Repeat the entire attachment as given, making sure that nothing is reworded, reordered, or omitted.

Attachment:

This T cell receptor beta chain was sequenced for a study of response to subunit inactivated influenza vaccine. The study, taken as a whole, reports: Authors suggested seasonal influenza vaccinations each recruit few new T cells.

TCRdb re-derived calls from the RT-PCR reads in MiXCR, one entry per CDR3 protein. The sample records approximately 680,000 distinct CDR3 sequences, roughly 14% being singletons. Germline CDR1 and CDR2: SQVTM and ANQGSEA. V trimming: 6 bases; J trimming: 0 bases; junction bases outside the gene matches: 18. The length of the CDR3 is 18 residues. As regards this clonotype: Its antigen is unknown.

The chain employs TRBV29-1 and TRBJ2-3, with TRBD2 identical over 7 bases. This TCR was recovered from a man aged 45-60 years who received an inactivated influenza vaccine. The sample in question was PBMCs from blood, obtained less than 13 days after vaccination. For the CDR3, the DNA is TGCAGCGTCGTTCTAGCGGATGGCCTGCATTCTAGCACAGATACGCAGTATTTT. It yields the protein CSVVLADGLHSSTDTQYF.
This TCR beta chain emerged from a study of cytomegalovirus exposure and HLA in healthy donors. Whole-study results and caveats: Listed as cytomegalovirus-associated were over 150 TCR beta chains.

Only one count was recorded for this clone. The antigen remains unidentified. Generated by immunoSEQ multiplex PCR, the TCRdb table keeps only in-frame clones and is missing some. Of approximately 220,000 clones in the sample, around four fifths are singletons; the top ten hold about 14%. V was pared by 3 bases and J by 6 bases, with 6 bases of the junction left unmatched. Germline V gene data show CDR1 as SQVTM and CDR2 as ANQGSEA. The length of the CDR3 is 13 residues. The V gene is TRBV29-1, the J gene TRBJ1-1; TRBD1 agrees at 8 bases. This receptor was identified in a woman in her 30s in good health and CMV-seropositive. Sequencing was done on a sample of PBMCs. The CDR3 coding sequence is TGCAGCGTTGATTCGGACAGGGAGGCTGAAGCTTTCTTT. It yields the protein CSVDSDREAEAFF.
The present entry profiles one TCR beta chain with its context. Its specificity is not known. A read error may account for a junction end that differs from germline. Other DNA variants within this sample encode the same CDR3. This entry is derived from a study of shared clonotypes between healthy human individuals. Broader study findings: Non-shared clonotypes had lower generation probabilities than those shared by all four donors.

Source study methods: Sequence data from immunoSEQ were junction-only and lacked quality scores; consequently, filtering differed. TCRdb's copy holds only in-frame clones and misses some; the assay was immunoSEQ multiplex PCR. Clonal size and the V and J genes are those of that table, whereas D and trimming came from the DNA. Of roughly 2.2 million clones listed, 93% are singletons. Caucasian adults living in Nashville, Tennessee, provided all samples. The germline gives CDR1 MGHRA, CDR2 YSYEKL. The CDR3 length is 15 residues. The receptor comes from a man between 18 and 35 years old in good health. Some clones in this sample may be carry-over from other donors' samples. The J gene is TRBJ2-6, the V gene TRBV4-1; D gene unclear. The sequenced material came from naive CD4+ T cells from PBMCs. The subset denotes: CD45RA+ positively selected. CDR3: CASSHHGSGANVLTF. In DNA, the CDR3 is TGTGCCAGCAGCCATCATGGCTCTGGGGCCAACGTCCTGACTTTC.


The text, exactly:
This T cell receptor beta chain was sequenced for a study of response to subunit inactivated influenza vaccine. The study, taken as a whole, reports: Authors suggested seasonal influenza vaccinations each recruit few new T cells.

TCRdb re-derived calls from the RT-PCR reads in MiXCR, one entry per CDR3 protein. The sample records approximately 680,000 distinct CDR3 sequences, roughly 14% being singletons. Germline CDR1 and CDR2: SQVTM and ANQGSEA. V trimming: 6 bases; J trimming: 0 bases; junction bases outside the gene matches: 18. The length of the CDR3 is 18 residues. As regards this clonotype: Its antigen is unknown.

The chain employs TRBV29-1 and TRBJ2-3, with TRBD2 identical over 7 bases. This TCR was recovered from a man aged 45-60 years who received an inactivated influenza vaccine. The sample in question was PBMCs from blood, obtained less than 13 days after vaccination. For the CDR3, the DNA is TGCAGCGTCGTTCTAGCGGATGGCCTGCATTCTAGCACAGATACGCAGTATTTT. It yields the protein CSVVLADGLHSSTDTQYF.
This TCR beta chain emerged from a study of cytomegalovirus exposure and HLA in healthy donors. Whole-study results and caveats: Listed as cytomegalovirus-associated were over 150 TCR beta chains.

Only one count was recorded for this clone. The antigen remains unidentified. Generated by immunoSEQ multiplex PCR, the TCRdb table keeps only in-frame clones and is missing some. Of approximately 220,000 clones in the sample, around four fifths are singletons; the top ten hold about 14%. V was pared by 3 bases and J by 6 bases, with 6 bases of the junction left unmatched. Germline V gene data show CDR1 as SQVTM and CDR2 as ANQGSEA. The length of the CDR3 is 13 residues. The V gene is TRBV29-1, the J gene TRBJ1-1; TRBD1 agrees at 8 bases. This receptor was identified in a woman in her 30s in good health and CMV-seropositive. Sequencing was done on a sample of PBMCs. The CDR3 coding sequence is TGCAGCGTTGATTCGGACAGGGAGGCTGAAGCTTTCTTT. It yields the protein CSVDSDREAEAFF.
The present entry profiles one TCR beta chain with its context. Its specificity is not known. A read error may account for a junction end that differs from germline. Other DNA variants within this sample encode the same CDR3. This entry is derived from a study of shared clonotypes between healthy human individuals. Broader study findings: Non-shared clonotypes had lower generation probabilities than those shared by all four donors.

Source study methods: Sequence data from immunoSEQ were junction-only and lacked quality scores; consequently, filtering differed. TCRdb's copy holds only in-frame clones and misses some; the assay was immunoSEQ multiplex PCR. Clonal size and the V and J genes are those of that table, whereas D and trimming came from the DNA. Of roughly 2.2 million clones listed, 93% are singletons. Caucasian adults living in Nashville, Tennessee, provided all samples. The germline gives CDR1 MGHRA, CDR2 YSYEKL. The CDR3 length is 15 residues. The receptor comes from a man between 18 and 35 years old in good health. Some clones in this sample may be carry-over from other donors' samples. The J gene is TRBJ2-6, the V gene TRBV4-1; D gene unclear. The sequenced material came from naive CD4+ T cells from PBMCs. The subset denotes: CD45RA+ positively selected. CDR3: CASSHHGSGANVLTF. In DNA, the CDR3 is TGTGCCAGCAGCCATCATGGCTCTGGGGCCAACGTCCTGACTTTC.